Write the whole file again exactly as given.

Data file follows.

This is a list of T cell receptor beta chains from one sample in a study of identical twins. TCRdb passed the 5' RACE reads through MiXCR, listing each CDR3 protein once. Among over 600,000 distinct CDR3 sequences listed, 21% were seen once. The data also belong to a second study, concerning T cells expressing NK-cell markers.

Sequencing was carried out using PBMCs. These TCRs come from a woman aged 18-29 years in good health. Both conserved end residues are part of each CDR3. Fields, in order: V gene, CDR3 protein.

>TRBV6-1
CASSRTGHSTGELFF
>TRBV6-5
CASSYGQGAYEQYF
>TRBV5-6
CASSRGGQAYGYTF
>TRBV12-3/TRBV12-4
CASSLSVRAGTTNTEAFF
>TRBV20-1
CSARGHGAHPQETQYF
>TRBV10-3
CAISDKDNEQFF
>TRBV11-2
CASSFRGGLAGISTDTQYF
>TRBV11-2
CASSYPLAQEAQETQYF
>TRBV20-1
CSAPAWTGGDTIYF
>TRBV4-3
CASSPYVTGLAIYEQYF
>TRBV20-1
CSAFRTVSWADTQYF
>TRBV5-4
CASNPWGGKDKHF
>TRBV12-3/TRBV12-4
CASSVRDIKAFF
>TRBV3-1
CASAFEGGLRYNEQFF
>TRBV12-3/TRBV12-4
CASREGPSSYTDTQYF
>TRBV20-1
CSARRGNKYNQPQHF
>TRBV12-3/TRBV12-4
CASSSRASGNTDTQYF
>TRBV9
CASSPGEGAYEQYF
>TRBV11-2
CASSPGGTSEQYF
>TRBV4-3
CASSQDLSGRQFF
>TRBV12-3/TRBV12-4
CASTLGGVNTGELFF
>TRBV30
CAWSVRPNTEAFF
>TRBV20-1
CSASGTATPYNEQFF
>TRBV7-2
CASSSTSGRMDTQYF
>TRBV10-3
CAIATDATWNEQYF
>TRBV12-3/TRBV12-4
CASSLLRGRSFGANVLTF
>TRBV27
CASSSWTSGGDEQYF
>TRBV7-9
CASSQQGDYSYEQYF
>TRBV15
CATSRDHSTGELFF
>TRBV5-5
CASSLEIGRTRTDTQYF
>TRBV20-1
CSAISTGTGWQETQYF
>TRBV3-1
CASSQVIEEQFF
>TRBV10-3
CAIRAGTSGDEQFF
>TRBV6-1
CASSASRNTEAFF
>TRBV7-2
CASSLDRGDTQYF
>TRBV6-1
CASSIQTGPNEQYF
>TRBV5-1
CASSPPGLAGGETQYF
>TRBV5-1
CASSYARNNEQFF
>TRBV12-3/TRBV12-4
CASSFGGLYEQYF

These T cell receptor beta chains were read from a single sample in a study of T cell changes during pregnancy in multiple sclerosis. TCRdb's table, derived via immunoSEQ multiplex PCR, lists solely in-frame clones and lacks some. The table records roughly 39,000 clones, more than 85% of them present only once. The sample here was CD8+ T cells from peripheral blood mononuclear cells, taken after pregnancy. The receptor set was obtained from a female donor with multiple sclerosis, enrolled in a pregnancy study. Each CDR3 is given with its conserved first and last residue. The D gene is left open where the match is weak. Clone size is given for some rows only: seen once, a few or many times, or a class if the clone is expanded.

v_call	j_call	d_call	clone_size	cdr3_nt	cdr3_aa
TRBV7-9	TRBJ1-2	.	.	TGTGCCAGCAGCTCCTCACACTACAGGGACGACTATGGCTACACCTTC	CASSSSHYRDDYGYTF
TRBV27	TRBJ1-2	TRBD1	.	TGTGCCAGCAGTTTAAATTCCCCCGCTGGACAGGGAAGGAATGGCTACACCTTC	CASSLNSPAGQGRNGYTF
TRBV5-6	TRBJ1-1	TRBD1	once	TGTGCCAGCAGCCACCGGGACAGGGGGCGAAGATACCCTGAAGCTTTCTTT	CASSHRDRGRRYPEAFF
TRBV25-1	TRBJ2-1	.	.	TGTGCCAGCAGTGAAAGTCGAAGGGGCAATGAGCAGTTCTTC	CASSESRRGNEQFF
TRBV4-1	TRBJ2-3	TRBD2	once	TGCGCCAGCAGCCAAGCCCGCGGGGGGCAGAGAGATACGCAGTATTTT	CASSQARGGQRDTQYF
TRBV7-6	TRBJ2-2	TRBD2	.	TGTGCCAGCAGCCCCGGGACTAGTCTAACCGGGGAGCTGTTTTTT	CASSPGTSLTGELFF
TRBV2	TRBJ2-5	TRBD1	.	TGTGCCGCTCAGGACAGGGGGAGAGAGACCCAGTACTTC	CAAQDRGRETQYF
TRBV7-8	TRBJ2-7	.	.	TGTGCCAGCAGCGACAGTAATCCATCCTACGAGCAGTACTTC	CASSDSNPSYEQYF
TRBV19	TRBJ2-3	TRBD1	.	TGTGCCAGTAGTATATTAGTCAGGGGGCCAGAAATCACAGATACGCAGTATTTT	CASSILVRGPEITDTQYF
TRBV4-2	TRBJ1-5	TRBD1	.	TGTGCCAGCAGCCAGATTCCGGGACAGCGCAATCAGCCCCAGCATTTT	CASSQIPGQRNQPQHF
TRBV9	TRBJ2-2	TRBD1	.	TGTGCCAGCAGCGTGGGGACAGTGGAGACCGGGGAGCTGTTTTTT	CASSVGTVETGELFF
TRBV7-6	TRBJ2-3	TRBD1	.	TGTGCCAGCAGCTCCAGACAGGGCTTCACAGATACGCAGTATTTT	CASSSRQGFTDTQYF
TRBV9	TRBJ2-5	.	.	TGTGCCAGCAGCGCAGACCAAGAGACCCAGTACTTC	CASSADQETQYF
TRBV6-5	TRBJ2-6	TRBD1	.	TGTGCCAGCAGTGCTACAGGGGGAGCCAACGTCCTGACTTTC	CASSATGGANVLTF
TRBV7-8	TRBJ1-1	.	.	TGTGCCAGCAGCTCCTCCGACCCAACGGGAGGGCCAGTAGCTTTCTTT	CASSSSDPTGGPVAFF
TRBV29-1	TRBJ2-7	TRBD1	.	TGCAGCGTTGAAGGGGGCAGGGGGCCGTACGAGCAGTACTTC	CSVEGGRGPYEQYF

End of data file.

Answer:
This is a list of T cell receptor beta chains from one sample in a study of identical twins. TCRdb passed the 5' RACE reads through MiXCR, listing each CDR3 protein once. Among over 600,000 distinct CDR3 sequences listed, 21% were seen once. The data also belong to a second study, concerning T cells expressing NK-cell markers.

Sequencing was carried out using PBMCs. These TCRs come from a woman aged 18-29 years in good health. Both conserved end residues are part of each CDR3. Fields, in order: V gene, CDR3 protein.

>TRBV6-1
CASSRTGHSTGELFF
>TRBV6-5
CASSYGQGAYEQYF
>TRBV5-6
CASSRGGQAYGYTF
>TRBV12-3/TRBV12-4
CASSLSVRAGTTNTEAFF
>TRBV20-1
CSARGHGAHPQETQYF
>TRBV10-3
CAISDKDNEQFF
>TRBV11-2
CASSFRGGLAGISTDTQYF
>TRBV11-2
CASSYPLAQEAQETQYF
>TRBV20-1
CSAPAWTGGDTIYF
>TRBV4-3
CASSPYVTGLAIYEQYF
>TRBV20-1
CSAFRTVSWADTQYF
>TRBV5-4
CASNPWGGKDKHF
>TRBV12-3/TRBV12-4
CASSVRDIKAFF
>TRBV3-1
CASAFEGGLRYNEQFF
>TRBV12-3/TRBV12-4
CASREGPSSYTDTQYF
>TRBV20-1
CSARRGNKYNQPQHF
>TRBV12-3/TRBV12-4
CASSSRASGNTDTQYF
>TRBV9
CASSPGEGAYEQYF
>TRBV11-2
CASSPGGTSEQYF
>TRBV4-3
CASSQDLSGRQFF
>TRBV12-3/TRBV12-4
CASTLGGVNTGELFF
>TRBV30
CAWSVRPNTEAFF
>TRBV20-1
CSASGTATPYNEQFF
>TRBV7-2
CASSSTSGRMDTQYF
>TRBV10-3
CAIATDATWNEQYF
>TRBV12-3/TRBV12-4
CASSLLRGRSFGANVLTF
>TRBV27
CASSSWTSGGDEQYF
>TRBV7-9
CASSQQGDYSYEQYF
>TRBV15
CATSRDHSTGELFF
>TRBV5-5
CASSLEIGRTRTDTQYF
>TRBV20-1
CSAISTGTGWQETQYF
>TRBV3-1
CASSQVIEEQFF
>TRBV10-3
CAIRAGTSGDEQFF
>TRBV6-1
CASSASRNTEAFF
>TRBV7-2
CASSLDRGDTQYF
>TRBV6-1
CASSIQTGPNEQYF
>TRBV5-1
CASSPPGLAGGETQYF
>TRBV5-1
CASSYARNNEQFF
>TRBV12-3/TRBV12-4
CASSFGGLYEQYF

These T cell receptor beta chains were read from a single sample in a study of T cell changes during pregnancy in multiple sclerosis. TCRdb's table, derived via immunoSEQ multiplex PCR, lists solely in-frame clones and lacks some. The table records roughly 39,000 clones, more than 85% of them present only once. The sample here was CD8+ T cells from peripheral blood mononuclear cells, taken after pregnancy. The receptor set was obtained from a female donor with multiple sclerosis, enrolled in a pregnancy study. Each CDR3 is given with its conserved first and last residue. The D gene is left open where the match is weak. Clone size is given for some rows only: seen once, a few or many times, or a class if the clone is expanded.

v_call	j_call	d_call	clone_size	cdr3_nt	cdr3_aa
TRBV7-9	TRBJ1-2	.	.	TGTGCCAGCAGCTCCTCACACTACAGGGACGACTATGGCTACACCTTC	CASSSSHYRDDYGYTF
TRBV27	TRBJ1-2	TRBD1	.	TGTGCCAGCAGTTTAAATTCCCCCGCTGGACAGGGAAGGAATGGCTACACCTTC	CASSLNSPAGQGRNGYTF
TRBV5-6	TRBJ1-1	TRBD1	once	TGTGCCAGCAGCCACCGGGACAGGGGGCGAAGATACCCTGAAGCTTTCTTT	CASSHRDRGRRYPEAFF
TRBV25-1	TRBJ2-1	.	.	TGTGCCAGCAGTGAAAGTCGAAGGGGCAATGAGCAGTTCTTC	CASSESRRGNEQFF
TRBV4-1	TRBJ2-3	TRBD2	once	TGCGCCAGCAGCCAAGCCCGCGGGGGGCAGAGAGATACGCAGTATTTT	CASSQARGGQRDTQYF
TRBV7-6	TRBJ2-2	TRBD2	.	TGTGCCAGCAGCCCCGGGACTAGTCTAACCGGGGAGCTGTTTTTT	CASSPGTSLTGELFF
TRBV2	TRBJ2-5	TRBD1	.	TGTGCCGCTCAGGACAGGGGGAGAGAGACCCAGTACTTC	CAAQDRGRETQYF
TRBV7-8	TRBJ2-7	.	.	TGTGCCAGCAGCGACAGTAATCCATCCTACGAGCAGTACTTC	CASSDSNPSYEQYF
TRBV19	TRBJ2-3	TRBD1	.	TGTGCCAGTAGTATATTAGTCAGGGGGCCAGAAATCACAGATACGCAGTATTTT	CASSILVRGPEITDTQYF
TRBV4-2	TRBJ1-5	TRBD1	.	TGTGCCAGCAGCCAGATTCCGGGACAGCGCAATCAGCCCCAGCATTTT	CASSQIPGQRNQPQHF
TRBV9	TRBJ2-2	TRBD1	.	TGTGCCAGCAGCGTGGGGACAGTGGAGACCGGGGAGCTGTTTTTT	CASSVGTVETGELFF
TRBV7-6	TRBJ2-3	TRBD1	.	TGTGCCAGCAGCTCCAGACAGGGCTTCACAGATACGCAGTATTTT	CASSSRQGFTDTQYF
TRBV9	TRBJ2-5	.	.	TGTGCCAGCAGCGCAGACCAAGAGACCCAGTACTTC	CASSADQETQYF
TRBV6-5	TRBJ2-6	TRBD1	.	TGTGCCAGCAGTGCTACAGGGGGAGCCAACGTCCTGACTTTC	CASSATGGANVLTF
TRBV7-8	TRBJ1-1	.	.	TGTGCCAGCAGCTCCTCCGACCCAACGGGAGGGCCAGTAGCTTTCTTT	CASSSSDPTGGPVAFF
TRBV29-1	TRBJ2-7	TRBD1	.	TGCAGCGTTGAAGGGGGCAGGGGGCCGTACGAGCAGTACTTC	CSVEGGRGPYEQYF